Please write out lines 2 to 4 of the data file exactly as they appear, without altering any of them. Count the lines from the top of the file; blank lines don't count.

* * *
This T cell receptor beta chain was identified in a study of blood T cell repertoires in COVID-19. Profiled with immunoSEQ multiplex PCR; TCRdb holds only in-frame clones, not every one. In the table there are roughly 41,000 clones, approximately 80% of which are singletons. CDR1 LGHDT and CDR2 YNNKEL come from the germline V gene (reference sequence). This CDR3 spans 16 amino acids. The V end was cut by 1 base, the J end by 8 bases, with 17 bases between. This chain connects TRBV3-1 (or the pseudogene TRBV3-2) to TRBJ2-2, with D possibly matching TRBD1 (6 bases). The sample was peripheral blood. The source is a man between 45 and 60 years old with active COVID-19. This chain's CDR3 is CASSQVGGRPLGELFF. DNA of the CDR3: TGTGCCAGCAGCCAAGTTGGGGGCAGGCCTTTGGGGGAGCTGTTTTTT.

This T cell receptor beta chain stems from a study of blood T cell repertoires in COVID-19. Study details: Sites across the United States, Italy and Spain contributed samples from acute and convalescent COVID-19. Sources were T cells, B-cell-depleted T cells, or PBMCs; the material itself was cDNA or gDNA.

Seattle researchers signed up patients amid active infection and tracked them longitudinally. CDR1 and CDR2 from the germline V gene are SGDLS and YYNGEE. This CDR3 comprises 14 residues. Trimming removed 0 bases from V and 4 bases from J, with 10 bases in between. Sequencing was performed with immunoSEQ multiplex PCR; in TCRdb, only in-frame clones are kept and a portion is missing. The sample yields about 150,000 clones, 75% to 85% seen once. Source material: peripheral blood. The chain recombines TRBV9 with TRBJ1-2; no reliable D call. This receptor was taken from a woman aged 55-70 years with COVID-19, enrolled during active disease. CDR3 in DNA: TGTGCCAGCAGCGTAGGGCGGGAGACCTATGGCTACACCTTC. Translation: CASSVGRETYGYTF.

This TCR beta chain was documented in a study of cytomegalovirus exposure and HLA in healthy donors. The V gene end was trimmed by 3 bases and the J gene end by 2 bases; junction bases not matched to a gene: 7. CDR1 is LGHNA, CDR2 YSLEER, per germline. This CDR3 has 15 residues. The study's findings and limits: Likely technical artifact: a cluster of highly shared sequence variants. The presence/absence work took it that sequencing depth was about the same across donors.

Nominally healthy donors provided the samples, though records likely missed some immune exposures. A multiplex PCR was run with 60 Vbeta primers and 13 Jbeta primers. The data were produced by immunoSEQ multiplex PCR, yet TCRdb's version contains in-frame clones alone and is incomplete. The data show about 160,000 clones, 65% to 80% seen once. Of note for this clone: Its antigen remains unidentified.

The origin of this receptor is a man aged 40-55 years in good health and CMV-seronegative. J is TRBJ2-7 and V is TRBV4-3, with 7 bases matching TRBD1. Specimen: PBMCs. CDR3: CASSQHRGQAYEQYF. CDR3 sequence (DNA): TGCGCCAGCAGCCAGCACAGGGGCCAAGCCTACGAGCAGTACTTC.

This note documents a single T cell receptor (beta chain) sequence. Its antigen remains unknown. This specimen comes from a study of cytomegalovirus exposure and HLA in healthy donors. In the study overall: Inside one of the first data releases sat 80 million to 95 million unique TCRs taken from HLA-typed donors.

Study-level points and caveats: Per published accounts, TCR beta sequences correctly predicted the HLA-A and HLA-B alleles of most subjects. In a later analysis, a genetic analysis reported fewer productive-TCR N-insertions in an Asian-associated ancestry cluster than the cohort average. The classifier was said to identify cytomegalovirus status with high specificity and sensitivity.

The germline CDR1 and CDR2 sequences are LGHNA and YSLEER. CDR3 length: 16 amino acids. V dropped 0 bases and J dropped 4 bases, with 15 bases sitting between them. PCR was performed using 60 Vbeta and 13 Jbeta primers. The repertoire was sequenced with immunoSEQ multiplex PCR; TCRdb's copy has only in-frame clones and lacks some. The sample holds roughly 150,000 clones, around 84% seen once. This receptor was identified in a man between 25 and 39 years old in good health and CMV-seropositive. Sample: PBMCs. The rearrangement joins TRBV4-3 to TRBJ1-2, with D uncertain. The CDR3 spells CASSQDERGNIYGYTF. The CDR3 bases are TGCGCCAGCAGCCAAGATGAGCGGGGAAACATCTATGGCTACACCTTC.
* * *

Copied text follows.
This T cell receptor beta chain stems from a study of blood T cell repertoires in COVID-19. Study details: Sites across the United States, Italy and Spain contributed samples from acute and convalescent COVID-19. Sources were T cells, B-cell-depleted T cells, or PBMCs; the material itself was cDNA or gDNA.

Seattle researchers signed up patients amid active infection and tracked them longitudinally. CDR1 and CDR2 from the germline V gene are SGDLS and YYNGEE. This CDR3 comprises 14 residues. Trimming removed 0 bases from V and 4 bases from J, with 10 bases in between. Sequencing was performed with immunoSEQ multiplex PCR; in TCRdb, only in-frame clones are kept and a portion is missing. The sample yields about 150,000 clones, 75% to 85% seen once. Source material: peripheral blood. The chain recombines TRBV9 with TRBJ1-2; no reliable D call. This receptor was taken from a woman aged 55-70 years with COVID-19, enrolled during active disease. CDR3 in DNA: TGTGCCAGCAGCGTAGGGCGGGAGACCTATGGCTACACCTTC. Translation: CASSVGRETYGYTF.

This TCR beta chain was documented in a study of cytomegalovirus exposure and HLA in healthy donors. The V gene end was trimmed by 3 bases and the J gene end by 2 bases; junction bases not matched to a gene: 7. CDR1 is LGHNA, CDR2 YSLEER, per germline. This CDR3 has 15 residues. The study's findings and limits: Likely technical artifact: a cluster of highly shared sequence variants. The presence/absence work took it that sequencing depth was about the same across donors.